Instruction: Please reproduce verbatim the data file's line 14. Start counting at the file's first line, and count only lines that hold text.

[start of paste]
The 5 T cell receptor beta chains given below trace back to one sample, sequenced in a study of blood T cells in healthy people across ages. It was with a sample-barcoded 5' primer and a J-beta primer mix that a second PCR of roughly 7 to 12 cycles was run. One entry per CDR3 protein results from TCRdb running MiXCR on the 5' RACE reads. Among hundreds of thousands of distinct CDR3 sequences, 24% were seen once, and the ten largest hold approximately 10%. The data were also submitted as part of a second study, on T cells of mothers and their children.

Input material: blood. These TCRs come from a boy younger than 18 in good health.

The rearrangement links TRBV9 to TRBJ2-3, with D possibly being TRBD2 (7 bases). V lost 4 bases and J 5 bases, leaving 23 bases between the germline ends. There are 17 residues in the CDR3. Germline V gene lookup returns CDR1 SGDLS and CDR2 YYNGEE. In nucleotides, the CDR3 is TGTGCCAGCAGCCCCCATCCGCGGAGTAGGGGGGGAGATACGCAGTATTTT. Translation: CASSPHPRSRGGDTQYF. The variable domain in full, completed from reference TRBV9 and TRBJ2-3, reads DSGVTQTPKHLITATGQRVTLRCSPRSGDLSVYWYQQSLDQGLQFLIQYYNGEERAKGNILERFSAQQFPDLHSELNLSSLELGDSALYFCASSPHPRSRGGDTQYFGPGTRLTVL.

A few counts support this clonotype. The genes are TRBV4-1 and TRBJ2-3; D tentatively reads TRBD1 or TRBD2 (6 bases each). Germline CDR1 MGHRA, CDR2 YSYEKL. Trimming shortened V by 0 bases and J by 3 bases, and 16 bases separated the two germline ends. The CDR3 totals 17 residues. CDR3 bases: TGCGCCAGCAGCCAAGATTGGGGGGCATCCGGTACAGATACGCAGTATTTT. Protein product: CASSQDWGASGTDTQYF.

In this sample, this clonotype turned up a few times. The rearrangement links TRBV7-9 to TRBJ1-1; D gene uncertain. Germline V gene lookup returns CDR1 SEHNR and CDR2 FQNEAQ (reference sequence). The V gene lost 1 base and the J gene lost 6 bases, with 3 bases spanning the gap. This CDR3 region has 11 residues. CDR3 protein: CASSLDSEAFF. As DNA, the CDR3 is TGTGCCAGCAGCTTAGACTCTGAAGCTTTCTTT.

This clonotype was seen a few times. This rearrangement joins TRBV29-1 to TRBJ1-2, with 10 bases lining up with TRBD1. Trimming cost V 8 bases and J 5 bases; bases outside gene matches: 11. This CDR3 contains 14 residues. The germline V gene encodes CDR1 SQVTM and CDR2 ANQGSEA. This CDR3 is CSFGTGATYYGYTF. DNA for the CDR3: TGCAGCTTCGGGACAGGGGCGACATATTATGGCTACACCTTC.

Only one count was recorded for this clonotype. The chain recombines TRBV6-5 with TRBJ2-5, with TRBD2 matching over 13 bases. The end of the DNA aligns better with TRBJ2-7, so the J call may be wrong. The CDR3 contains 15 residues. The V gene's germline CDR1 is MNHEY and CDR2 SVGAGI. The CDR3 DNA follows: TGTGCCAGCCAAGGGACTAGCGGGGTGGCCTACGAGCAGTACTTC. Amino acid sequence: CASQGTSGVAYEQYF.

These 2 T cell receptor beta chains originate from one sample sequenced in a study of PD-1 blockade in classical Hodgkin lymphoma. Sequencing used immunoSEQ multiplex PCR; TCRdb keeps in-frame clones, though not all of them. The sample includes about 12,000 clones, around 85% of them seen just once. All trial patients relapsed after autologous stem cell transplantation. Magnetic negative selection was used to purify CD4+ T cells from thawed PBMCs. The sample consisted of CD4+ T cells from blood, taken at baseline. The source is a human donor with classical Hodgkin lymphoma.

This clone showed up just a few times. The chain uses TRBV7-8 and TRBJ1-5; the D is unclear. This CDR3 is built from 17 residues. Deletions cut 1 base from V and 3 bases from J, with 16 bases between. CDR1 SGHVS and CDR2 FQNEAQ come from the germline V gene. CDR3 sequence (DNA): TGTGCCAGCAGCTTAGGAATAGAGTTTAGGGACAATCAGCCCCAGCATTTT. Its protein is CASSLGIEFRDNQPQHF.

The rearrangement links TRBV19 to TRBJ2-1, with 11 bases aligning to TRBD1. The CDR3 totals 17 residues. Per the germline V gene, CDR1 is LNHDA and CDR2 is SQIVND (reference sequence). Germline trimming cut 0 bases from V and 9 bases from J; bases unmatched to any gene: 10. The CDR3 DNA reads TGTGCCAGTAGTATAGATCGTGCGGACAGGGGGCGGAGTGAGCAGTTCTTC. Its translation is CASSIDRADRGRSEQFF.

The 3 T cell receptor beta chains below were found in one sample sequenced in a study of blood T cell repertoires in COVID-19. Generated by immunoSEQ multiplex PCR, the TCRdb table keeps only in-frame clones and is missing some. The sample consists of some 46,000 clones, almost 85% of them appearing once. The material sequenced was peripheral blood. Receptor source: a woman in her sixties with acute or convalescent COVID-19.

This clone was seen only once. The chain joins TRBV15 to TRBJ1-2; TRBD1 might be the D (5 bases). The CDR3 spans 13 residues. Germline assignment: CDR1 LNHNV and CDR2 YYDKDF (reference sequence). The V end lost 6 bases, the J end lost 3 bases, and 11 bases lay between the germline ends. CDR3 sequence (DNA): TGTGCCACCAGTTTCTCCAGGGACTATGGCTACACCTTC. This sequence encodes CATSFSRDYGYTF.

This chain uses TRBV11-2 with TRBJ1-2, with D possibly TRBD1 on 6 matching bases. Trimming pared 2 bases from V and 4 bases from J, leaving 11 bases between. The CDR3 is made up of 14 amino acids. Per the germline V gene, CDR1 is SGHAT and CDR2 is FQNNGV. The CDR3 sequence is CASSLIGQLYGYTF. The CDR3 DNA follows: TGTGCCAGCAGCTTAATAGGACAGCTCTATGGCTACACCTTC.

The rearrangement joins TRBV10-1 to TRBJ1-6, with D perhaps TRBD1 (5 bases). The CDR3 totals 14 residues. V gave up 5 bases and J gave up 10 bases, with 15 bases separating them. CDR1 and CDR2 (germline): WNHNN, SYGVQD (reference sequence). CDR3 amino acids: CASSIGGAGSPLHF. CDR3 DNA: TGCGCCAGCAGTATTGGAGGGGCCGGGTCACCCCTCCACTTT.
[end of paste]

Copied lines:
The rearrangement joins TRBV10-1 to TRBJ1-6, with D perhaps TRBD1 (5 bases). The CDR3 totals 14 residues. V gave up 5 bases and J gave up 10 bases, with 15 bases separating them. CDR1 and CDR2 (germline): WNHNN, SYGVQD (reference sequence). CDR3 amino acids: CASSIGGAGSPLHF. CDR3 DNA: TGCGCCAGCAGTATTGGAGGGGCCGGGTCACCCCTCCACTTT.